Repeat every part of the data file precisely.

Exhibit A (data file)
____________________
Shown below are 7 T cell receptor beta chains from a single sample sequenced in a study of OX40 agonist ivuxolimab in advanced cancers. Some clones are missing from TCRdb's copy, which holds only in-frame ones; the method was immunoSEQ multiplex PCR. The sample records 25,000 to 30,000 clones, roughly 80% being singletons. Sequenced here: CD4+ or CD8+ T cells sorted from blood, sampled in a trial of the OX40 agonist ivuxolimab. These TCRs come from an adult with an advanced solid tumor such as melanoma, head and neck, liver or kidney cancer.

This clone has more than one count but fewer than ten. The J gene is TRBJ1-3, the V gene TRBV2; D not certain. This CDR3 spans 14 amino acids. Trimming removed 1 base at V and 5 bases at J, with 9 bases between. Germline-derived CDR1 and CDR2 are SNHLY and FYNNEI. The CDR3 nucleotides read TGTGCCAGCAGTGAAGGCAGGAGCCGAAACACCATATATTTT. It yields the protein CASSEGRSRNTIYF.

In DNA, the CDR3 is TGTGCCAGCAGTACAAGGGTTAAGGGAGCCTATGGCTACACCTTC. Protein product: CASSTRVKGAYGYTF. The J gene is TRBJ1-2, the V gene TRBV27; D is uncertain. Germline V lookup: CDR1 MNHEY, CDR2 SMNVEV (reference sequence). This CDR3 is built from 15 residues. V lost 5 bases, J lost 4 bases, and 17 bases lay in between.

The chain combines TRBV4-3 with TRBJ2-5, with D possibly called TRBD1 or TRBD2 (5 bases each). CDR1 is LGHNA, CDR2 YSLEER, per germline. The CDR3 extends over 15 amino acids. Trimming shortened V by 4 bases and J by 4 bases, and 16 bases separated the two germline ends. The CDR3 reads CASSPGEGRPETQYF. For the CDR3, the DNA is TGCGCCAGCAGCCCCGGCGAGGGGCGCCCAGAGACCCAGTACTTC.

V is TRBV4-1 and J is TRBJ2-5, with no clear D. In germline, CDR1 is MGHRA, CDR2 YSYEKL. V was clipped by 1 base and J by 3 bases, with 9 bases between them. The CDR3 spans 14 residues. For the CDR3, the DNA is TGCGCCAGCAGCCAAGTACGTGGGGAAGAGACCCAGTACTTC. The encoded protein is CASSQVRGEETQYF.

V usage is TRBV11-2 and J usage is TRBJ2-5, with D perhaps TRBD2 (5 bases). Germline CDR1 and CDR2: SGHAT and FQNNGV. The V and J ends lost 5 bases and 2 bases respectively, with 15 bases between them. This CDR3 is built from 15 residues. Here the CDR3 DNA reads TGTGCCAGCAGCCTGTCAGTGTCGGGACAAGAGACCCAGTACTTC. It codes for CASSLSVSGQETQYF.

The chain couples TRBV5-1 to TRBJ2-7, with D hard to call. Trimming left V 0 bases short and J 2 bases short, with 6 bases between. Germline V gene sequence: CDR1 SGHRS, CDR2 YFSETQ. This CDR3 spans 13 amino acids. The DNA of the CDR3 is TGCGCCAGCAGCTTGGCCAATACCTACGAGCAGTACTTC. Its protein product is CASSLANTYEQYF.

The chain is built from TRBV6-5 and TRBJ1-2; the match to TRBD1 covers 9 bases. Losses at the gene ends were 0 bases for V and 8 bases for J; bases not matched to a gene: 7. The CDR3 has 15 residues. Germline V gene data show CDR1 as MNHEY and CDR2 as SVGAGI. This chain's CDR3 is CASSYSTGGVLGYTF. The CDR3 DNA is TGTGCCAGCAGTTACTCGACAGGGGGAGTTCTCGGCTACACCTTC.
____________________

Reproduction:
Shown below are 7 T cell receptor beta chains from a single sample sequenced in a study of OX40 agonist ivuxolimab in advanced cancers. Some clones are missing from TCRdb's copy, which holds only in-frame ones; the method was immunoSEQ multiplex PCR. The sample records 25,000 to 30,000 clones, roughly 80% being singletons. Sequenced here: CD4+ or CD8+ T cells sorted from blood, sampled in a trial of the OX40 agonist ivuxolimab. These TCRs come from an adult with an advanced solid tumor such as melanoma, head and neck, liver or kidney cancer.

This clone has more than one count but fewer than ten. The J gene is TRBJ1-3, the V gene TRBV2; D not certain. This CDR3 spans 14 amino acids. Trimming removed 1 base at V and 5 bases at J, with 9 bases between. Germline-derived CDR1 and CDR2 are SNHLY and FYNNEI. The CDR3 nucleotides read TGTGCCAGCAGTGAAGGCAGGAGCCGAAACACCATATATTTT. It yields the protein CASSEGRSRNTIYF.

In DNA, the CDR3 is TGTGCCAGCAGTACAAGGGTTAAGGGAGCCTATGGCTACACCTTC. Protein product: CASSTRVKGAYGYTF. The J gene is TRBJ1-2, the V gene TRBV27; D is uncertain. Germline V lookup: CDR1 MNHEY, CDR2 SMNVEV (reference sequence). This CDR3 is built from 15 residues. V lost 5 bases, J lost 4 bases, and 17 bases lay in between.

The chain combines TRBV4-3 with TRBJ2-5, with D possibly called TRBD1 or TRBD2 (5 bases each). CDR1 is LGHNA, CDR2 YSLEER, per germline. The CDR3 extends over 15 amino acids. Trimming shortened V by 4 bases and J by 4 bases, and 16 bases separated the two germline ends. The CDR3 reads CASSPGEGRPETQYF. For the CDR3, the DNA is TGCGCCAGCAGCCCCGGCGAGGGGCGCCCAGAGACCCAGTACTTC.

V is TRBV4-1 and J is TRBJ2-5, with no clear D. In germline, CDR1 is MGHRA, CDR2 YSYEKL. V was clipped by 1 base and J by 3 bases, with 9 bases between them. The CDR3 spans 14 residues. For the CDR3, the DNA is TGCGCCAGCAGCCAAGTACGTGGGGAAGAGACCCAGTACTTC. The encoded protein is CASSQVRGEETQYF.

V usage is TRBV11-2 and J usage is TRBJ2-5, with D perhaps TRBD2 (5 bases). Germline CDR1 and CDR2: SGHAT and FQNNGV. The V and J ends lost 5 bases and 2 bases respectively, with 15 bases between them. This CDR3 is built from 15 residues. Here the CDR3 DNA reads TGTGCCAGCAGCCTGTCAGTGTCGGGACAAGAGACCCAGTACTTC. It codes for CASSLSVSGQETQYF.

The chain couples TRBV5-1 to TRBJ2-7, with D hard to call. Trimming left V 0 bases short and J 2 bases short, with 6 bases between. Germline V gene sequence: CDR1 SGHRS, CDR2 YFSETQ. This CDR3 spans 13 amino acids. The DNA of the CDR3 is TGCGCCAGCAGCTTGGCCAATACCTACGAGCAGTACTTC. Its protein product is CASSLANTYEQYF.

The chain is built from TRBV6-5 and TRBJ1-2; the match to TRBD1 covers 9 bases. Losses at the gene ends were 0 bases for V and 8 bases for J; bases not matched to a gene: 7. The CDR3 has 15 residues. Germline V gene data show CDR1 as MNHEY and CDR2 as SVGAGI. This chain's CDR3 is CASSYSTGGVLGYTF. The CDR3 DNA is TGTGCCAGCAGTTACTCGACAGGGGGAGTTCTCGGCTACACCTTC.